Nov 28, 2006

Sn-2-monoacylglycerol, not glycerol, is preferentially utilised for triacylglycerol and phosphatidylcholine biosynthesis in Atlantic salmon (Salmo salar L.) intestine

Comparative Biochemistry and Physiology. Part B, Biochemistry & Molecular Biology
A OxleyRolf Erik Olsen


Pathways of lipid resynthesis in the intestine of fish are relatively unknown. Various reports have suggested the existence of both sn-1,3-specific (pancreatic) and non-specific (bile salt-activated) lipase activity operating on dietary triacylglycerol (TAG) in the intestinal lumen of fish during digestion. Thus, sn-2-monoacylglycerol (2-MAG) and glycerol, respective hydrolytic products of each lipase, are absorbed and utilised for glycerolipid synthesis in enterocytes via two alternative routes: monoacylglycerol (MAG) and glycerol-3-phosphate (G3P) pathways. Despite different precursors, both pathways converge at the production of sn-1,2-diacylglycerol (1,2-DAG) where TAG or phosphatidylcholine (PC) synthesis can occur. To elucidate the relative activities of MAG and G3P pathways in Atlantic salmon enterocytes, intestinal segments were mounted in Ussing chambers where equimolar mixtures of sn-2-oleoyl-[1,2,3-(3)H]glycerol (2-MAG) and [(14)C(U)]glycerol, plus unlabelled 16:0 and 18:2n-6 as exogenous fatty acid sources, were delivered in bile salt-containing Ringer solution to the mucosa. The MAG pathway predominated, over the G3P pathway, synthesizing ca. 95% of total TAG and ca. 80% of total PC after a 3 h incubation period at...Continue Reading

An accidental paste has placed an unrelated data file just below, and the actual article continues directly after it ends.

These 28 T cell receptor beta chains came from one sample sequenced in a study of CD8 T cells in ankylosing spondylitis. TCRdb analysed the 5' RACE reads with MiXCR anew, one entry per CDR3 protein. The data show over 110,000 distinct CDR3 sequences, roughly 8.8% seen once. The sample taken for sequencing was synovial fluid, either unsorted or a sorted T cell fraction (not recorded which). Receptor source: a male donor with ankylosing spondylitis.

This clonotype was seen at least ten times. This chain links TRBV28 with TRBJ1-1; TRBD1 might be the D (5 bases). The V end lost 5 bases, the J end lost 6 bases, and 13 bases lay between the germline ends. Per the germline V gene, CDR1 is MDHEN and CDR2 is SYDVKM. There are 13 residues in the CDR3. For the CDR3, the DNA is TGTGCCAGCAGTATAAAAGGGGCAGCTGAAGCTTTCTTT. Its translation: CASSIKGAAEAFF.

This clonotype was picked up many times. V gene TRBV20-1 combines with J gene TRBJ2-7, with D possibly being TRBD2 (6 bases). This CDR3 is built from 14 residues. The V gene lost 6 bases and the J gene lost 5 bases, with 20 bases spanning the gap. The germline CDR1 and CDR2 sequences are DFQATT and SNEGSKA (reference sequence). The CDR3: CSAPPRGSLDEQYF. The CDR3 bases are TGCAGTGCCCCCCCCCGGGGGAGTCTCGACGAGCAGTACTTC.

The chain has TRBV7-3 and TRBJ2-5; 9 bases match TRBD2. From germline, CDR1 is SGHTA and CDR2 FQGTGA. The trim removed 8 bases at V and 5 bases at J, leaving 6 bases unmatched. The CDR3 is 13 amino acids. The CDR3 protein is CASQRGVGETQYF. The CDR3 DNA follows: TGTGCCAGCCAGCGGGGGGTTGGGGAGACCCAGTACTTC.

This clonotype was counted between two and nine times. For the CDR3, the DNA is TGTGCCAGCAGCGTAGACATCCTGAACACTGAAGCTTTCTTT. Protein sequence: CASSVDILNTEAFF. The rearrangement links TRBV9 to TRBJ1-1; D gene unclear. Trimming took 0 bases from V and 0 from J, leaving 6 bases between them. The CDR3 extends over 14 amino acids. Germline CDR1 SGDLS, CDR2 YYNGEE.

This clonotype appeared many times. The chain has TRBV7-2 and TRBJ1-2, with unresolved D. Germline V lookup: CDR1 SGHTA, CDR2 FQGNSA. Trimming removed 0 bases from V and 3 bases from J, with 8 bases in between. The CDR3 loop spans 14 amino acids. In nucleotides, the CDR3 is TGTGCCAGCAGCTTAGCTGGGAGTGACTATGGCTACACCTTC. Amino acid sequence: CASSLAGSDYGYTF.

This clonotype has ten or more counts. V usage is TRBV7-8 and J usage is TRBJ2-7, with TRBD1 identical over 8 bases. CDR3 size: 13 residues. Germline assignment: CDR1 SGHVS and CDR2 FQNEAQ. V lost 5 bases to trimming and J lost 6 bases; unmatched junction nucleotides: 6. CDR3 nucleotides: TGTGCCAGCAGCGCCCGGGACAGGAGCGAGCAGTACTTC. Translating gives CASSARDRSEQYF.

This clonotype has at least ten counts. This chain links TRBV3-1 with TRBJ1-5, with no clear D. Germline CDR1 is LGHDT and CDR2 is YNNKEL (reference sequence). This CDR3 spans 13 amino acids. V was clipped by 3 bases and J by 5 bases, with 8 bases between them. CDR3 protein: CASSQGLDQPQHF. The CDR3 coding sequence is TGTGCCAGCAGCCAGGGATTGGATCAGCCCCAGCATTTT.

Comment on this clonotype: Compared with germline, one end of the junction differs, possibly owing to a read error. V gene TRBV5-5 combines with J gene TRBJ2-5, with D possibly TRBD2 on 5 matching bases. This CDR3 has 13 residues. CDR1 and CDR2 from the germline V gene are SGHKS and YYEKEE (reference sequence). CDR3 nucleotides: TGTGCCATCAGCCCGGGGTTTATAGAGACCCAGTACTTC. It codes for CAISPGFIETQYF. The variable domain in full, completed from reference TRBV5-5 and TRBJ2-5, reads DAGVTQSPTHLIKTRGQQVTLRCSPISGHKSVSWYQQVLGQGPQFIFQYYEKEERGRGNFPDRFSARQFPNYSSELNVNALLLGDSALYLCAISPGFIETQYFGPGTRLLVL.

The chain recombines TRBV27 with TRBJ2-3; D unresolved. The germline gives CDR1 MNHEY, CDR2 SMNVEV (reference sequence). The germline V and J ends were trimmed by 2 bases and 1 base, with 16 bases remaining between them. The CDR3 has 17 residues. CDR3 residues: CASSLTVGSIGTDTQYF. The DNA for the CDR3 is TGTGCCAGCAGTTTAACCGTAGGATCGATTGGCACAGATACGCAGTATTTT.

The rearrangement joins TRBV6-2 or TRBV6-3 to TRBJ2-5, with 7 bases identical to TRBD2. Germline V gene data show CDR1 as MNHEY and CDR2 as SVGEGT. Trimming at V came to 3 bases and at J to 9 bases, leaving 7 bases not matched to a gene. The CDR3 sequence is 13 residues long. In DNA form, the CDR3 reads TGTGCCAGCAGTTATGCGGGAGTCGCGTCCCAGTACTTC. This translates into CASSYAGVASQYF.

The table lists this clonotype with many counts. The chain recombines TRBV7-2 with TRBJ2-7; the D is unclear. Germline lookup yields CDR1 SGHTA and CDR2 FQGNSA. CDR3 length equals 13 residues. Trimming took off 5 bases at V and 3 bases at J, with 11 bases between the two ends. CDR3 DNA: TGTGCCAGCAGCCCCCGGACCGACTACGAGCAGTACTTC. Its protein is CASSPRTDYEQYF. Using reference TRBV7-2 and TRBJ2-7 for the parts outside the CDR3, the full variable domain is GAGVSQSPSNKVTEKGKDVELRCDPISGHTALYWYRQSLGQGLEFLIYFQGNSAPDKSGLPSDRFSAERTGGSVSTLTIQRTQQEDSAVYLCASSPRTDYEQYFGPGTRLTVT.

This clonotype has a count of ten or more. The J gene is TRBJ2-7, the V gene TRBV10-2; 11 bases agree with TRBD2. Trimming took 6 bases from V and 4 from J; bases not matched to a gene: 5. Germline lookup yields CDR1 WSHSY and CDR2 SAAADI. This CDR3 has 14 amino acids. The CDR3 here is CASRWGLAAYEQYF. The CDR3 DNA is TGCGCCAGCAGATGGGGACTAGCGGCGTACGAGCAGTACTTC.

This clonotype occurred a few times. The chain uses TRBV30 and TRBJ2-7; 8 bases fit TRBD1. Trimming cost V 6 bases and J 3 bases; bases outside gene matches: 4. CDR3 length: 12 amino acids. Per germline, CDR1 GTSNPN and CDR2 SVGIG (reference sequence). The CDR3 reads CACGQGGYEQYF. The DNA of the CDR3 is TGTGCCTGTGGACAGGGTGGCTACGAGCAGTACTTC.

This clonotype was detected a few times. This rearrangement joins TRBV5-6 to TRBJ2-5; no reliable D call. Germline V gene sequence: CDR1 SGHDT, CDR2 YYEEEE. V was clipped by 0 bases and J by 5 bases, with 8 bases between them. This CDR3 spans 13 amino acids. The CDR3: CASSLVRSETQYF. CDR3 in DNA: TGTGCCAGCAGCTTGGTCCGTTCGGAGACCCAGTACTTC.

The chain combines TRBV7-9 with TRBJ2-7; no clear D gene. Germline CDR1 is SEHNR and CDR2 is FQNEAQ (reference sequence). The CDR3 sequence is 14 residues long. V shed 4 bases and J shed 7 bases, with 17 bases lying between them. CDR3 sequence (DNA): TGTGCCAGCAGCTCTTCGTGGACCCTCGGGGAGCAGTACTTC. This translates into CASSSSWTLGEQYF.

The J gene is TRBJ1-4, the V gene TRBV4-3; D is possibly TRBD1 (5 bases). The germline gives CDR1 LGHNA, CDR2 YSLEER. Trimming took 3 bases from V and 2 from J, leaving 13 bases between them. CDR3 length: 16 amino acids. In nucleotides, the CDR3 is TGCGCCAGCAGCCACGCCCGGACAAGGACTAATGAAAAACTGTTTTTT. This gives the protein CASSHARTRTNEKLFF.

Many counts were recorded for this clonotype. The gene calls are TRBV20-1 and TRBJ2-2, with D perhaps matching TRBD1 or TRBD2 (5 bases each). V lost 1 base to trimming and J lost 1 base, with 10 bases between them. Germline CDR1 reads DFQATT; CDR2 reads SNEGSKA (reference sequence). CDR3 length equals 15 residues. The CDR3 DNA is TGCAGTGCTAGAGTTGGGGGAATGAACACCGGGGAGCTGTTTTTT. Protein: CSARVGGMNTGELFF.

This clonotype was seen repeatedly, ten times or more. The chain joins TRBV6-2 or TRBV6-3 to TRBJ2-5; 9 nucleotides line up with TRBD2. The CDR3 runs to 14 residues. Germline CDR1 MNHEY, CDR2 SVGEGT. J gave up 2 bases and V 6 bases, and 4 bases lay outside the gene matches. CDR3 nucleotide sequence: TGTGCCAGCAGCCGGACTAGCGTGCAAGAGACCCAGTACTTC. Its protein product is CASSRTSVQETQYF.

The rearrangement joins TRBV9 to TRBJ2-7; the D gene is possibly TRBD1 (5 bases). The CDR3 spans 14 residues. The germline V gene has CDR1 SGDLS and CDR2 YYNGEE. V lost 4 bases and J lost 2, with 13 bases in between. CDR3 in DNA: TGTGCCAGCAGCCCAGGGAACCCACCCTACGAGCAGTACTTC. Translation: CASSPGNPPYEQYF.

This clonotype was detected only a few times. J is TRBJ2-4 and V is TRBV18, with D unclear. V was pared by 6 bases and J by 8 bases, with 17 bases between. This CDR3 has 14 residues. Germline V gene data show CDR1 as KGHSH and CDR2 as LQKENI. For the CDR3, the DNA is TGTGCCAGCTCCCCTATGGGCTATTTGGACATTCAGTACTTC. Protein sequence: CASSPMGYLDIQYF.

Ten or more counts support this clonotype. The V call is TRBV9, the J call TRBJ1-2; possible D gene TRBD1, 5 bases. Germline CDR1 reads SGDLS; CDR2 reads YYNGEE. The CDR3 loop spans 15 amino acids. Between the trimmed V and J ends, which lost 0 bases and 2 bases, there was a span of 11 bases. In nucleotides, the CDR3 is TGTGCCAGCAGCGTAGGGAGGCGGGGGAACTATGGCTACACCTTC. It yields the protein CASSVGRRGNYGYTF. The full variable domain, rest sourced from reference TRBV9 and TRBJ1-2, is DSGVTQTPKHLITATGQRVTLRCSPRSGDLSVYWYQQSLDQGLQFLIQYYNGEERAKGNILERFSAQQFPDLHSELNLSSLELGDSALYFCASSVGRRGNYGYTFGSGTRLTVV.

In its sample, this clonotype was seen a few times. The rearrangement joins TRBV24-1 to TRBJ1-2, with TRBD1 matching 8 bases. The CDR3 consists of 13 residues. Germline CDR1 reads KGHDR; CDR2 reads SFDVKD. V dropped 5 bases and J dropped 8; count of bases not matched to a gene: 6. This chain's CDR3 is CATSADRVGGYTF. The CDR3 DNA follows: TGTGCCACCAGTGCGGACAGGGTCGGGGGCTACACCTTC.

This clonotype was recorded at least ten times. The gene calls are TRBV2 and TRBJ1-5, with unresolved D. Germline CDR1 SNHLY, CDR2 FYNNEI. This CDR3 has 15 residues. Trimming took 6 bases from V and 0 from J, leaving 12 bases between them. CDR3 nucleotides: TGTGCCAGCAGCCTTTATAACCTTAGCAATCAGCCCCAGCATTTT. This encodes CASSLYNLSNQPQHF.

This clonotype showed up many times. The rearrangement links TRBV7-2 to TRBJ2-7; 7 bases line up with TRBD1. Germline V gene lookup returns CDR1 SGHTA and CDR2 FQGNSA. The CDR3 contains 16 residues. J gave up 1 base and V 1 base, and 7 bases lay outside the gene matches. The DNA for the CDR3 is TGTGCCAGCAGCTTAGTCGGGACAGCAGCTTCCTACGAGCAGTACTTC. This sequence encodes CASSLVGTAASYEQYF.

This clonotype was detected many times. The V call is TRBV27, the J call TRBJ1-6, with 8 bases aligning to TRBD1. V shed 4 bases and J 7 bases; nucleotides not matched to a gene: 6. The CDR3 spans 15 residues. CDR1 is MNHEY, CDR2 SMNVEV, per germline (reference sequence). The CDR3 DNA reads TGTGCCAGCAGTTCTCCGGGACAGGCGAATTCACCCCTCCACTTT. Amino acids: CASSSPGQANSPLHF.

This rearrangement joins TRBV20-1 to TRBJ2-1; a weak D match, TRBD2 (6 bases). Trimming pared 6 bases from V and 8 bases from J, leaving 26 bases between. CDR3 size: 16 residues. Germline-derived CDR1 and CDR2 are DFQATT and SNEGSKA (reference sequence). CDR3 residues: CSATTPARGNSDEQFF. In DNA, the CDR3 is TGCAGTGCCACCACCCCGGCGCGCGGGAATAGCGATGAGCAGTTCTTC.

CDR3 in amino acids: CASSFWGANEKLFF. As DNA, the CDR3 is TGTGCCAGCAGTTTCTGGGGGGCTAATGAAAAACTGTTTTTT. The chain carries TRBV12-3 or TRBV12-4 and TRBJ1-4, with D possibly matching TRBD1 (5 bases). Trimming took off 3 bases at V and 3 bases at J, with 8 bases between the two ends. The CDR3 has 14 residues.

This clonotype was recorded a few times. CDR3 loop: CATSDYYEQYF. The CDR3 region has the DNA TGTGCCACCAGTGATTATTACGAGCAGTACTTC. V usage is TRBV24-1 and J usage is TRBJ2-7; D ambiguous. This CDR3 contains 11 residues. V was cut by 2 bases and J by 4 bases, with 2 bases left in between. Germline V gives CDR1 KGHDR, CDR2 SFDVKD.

• References15
  • Citations11


  • References15
  • Citations11


Mentioned in this Paper

Biochemical Pathway
Ringer's solution
Bile Acid Measurement
Lipid Droplet
Salmo salar
SLC25A29 gene

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